Cuomo makes Trump great again
Donald’s Trump notorious slogan “Make America Great Again” may go down in political history — for a strange reason. Not only did it help him win the presidency in 2016, it could prevent a savvy Democrat from beating him in 2020. That latter person would be New York Gov. Andrew Cuomo, who’s cruising to his third term this year and rumored to be a presidential candidate two years from now.
Cuomo severely undermined whatever chance he had to be the Democratic nominee — or vice-presidential candidate — with a bizarre statement last week: “We’re not going to make America great again — it was never that great. We have not reached greatness. We will reach greatness when every American is fully engaged.”
Thud. It landed like a sack of wet cement on a muddy field. Cuomo was quickly forced to recant the strange claim by saying he had been “inartful,” as if he had told a joke and forgotten the punchline.
“I want to be very clear,” he said later. “Of course America is great and of course America has always been great.”
It was about all he could do, but it didn’t seem very convincing. After all, he had said in plain English about America, “it was never that great.” Cuomo will probably join that sad list of politicians who said one dumb thing that will forever haunt them, like Sen. John Kerry quipping in 2008 about a spending bill, “I actually did vote for the $87 billion before I voted against it.”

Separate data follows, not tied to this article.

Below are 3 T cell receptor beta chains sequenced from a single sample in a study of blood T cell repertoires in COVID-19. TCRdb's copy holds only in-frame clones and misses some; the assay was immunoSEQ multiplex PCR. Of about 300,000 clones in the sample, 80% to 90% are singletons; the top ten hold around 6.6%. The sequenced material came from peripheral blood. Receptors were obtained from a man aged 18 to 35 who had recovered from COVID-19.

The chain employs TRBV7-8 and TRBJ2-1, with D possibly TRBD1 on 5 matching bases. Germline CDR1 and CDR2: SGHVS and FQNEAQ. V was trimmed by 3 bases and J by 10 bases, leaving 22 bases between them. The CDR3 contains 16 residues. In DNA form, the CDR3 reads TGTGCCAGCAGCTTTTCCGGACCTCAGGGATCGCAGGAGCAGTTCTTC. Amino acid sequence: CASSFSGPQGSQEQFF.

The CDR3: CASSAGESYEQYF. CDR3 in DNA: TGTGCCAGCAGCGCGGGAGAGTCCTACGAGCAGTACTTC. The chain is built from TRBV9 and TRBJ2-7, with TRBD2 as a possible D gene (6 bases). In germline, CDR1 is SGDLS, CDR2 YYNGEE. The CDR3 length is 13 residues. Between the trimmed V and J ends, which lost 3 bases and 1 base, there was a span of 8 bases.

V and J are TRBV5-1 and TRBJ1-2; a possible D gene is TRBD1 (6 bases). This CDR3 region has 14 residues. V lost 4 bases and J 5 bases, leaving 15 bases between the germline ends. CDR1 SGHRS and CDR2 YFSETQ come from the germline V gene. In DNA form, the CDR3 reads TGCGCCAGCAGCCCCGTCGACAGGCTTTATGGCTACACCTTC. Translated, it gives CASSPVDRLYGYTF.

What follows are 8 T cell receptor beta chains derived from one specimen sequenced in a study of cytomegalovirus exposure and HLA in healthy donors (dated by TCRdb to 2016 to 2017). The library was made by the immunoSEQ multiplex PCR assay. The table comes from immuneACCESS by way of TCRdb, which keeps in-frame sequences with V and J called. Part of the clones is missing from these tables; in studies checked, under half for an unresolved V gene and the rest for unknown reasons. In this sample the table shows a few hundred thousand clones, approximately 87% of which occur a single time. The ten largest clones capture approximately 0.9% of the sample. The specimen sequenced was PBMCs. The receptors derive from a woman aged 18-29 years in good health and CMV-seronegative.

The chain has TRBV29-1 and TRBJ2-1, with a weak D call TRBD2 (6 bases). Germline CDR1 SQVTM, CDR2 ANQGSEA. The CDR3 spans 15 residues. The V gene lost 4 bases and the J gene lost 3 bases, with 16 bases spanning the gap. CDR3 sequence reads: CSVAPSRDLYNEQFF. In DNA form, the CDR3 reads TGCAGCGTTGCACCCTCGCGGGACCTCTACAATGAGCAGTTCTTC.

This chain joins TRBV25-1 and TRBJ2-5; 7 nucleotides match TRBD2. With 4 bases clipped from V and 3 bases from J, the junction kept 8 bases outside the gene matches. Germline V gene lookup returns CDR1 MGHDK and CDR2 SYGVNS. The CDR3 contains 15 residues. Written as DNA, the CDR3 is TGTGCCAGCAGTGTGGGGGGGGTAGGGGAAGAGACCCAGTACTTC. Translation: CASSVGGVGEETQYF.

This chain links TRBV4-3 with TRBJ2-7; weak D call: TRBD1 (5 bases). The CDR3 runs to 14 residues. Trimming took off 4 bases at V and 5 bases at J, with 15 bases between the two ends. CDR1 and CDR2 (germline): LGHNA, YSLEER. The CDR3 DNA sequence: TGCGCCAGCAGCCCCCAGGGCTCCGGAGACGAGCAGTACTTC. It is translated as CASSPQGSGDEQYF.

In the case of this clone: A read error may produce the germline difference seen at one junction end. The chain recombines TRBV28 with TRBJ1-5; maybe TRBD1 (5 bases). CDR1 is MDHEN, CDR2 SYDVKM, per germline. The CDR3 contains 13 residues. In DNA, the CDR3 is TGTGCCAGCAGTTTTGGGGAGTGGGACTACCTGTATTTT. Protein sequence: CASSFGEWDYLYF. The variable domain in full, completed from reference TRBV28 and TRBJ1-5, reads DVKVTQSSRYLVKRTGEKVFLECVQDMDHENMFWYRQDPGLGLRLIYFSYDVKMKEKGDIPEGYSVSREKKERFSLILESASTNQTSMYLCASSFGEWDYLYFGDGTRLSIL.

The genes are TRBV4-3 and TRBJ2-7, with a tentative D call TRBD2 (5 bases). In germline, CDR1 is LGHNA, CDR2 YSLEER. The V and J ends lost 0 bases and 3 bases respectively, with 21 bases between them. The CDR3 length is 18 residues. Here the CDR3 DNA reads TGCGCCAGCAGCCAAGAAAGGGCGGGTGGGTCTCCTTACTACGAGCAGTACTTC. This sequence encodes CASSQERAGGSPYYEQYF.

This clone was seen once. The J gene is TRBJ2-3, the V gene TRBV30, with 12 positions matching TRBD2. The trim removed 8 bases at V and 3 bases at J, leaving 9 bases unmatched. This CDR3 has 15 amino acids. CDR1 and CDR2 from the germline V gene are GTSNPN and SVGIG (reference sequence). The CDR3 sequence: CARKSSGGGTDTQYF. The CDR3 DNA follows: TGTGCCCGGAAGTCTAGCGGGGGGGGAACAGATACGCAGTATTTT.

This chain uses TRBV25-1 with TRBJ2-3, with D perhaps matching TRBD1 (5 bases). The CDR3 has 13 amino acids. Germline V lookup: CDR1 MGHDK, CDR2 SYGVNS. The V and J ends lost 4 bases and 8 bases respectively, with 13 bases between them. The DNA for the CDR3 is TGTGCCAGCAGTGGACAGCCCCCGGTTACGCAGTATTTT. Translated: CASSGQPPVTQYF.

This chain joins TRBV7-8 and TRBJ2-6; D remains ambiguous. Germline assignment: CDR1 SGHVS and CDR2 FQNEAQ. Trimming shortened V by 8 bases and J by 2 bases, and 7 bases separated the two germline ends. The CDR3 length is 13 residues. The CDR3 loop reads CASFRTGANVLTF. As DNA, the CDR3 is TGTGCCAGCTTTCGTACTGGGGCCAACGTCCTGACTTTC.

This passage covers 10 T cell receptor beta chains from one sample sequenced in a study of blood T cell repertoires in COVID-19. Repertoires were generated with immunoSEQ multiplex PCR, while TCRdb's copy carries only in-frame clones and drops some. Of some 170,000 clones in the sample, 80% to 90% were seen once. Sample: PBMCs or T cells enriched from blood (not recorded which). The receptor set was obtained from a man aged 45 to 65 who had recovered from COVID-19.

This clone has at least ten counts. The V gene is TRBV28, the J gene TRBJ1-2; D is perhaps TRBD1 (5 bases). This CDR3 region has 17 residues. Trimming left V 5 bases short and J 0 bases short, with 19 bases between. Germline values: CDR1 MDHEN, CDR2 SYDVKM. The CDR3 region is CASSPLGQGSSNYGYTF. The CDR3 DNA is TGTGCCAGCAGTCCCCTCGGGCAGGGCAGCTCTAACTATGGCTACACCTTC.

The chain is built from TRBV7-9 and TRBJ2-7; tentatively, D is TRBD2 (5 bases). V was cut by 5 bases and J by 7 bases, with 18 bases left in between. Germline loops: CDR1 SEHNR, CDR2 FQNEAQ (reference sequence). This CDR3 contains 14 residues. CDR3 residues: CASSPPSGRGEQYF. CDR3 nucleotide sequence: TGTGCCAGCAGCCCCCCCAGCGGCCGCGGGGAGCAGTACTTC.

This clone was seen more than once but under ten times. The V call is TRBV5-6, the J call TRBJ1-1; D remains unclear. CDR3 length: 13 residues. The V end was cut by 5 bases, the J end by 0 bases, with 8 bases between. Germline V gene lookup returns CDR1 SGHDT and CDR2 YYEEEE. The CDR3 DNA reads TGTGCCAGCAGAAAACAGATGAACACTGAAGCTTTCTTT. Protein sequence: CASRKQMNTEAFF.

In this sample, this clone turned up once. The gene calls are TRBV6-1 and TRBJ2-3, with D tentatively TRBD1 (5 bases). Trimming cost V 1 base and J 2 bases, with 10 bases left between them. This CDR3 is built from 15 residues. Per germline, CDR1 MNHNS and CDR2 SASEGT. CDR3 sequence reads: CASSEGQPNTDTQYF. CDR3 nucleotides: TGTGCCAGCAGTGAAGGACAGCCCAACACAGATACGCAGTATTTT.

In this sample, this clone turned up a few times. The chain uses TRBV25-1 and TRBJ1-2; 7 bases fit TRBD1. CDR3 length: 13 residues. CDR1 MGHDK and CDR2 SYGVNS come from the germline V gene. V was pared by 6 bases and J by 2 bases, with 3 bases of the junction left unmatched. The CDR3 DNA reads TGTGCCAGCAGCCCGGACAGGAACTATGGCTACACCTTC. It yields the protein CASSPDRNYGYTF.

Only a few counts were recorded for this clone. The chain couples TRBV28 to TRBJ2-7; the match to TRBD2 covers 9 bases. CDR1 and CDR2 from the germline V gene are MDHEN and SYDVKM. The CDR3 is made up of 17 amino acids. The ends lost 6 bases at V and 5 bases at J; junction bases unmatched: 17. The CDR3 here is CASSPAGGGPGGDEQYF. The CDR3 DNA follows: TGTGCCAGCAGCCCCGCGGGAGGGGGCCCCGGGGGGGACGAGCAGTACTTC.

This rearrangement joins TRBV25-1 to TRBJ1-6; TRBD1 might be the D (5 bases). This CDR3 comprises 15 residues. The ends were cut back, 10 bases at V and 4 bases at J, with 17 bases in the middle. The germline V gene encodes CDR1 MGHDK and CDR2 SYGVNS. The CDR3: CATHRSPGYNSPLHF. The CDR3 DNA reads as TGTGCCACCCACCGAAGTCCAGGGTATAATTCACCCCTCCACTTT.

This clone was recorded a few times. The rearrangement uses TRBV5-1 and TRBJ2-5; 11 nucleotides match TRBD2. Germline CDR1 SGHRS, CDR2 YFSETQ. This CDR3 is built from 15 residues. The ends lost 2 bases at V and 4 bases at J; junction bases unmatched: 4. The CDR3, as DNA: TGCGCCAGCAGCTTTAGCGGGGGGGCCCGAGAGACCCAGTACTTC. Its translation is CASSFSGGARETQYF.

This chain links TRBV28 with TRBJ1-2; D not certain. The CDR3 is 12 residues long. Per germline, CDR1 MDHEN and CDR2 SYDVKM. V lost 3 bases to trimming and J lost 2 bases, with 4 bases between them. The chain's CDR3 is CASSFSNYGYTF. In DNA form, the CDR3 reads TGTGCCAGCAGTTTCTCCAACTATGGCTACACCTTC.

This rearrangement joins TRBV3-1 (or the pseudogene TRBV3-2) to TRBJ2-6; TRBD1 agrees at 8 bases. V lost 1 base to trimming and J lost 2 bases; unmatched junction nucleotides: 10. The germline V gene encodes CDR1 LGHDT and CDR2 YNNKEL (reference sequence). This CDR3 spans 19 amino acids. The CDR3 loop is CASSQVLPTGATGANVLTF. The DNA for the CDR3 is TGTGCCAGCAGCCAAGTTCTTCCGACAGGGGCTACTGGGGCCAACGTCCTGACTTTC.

Whatever the nuance Kerry intended got lost in the larger message to average voters. It seemed like a perfect (or horrible) example of politicians who don’t really have any principles and will say or do anything to get elected.
The irony in Cuomo’s blunder is that if he were on the Democratic ticket in 2020, he’d be opposing a candidate who has said countless absurd or insulting things too — the Trumpster himself. Yet Trump is unique in modern politics in that not only can he get away with saying or tweeting nonsense, it’s one of the things that endears him to his followers. They see a rule-breaker who scorns political correctness, even if they wouldn’t personally insult a war hero like Sen. John McCain. They like the outlines of Trumpism and don’t care about the details.
In fact, in two years voters could see a replay of the last presidential election — a choice between two candidates they dislike, with victory going to the one determined to be slightly less annoying. Right now, the Democratic front-runners are candidates like Cuomo, or Elizabeth Warren or Bernie Sanders, each with their own trainload of baggage.
The eventual winner will presumably make America great, and you can fill in your own word after that.
Thomas Taschinger, TTaschinger@BeaumontEnterprise.com, is the editorial page editor of The Beaumont Enterprise. Follow him on Twitter at @PoliticalTom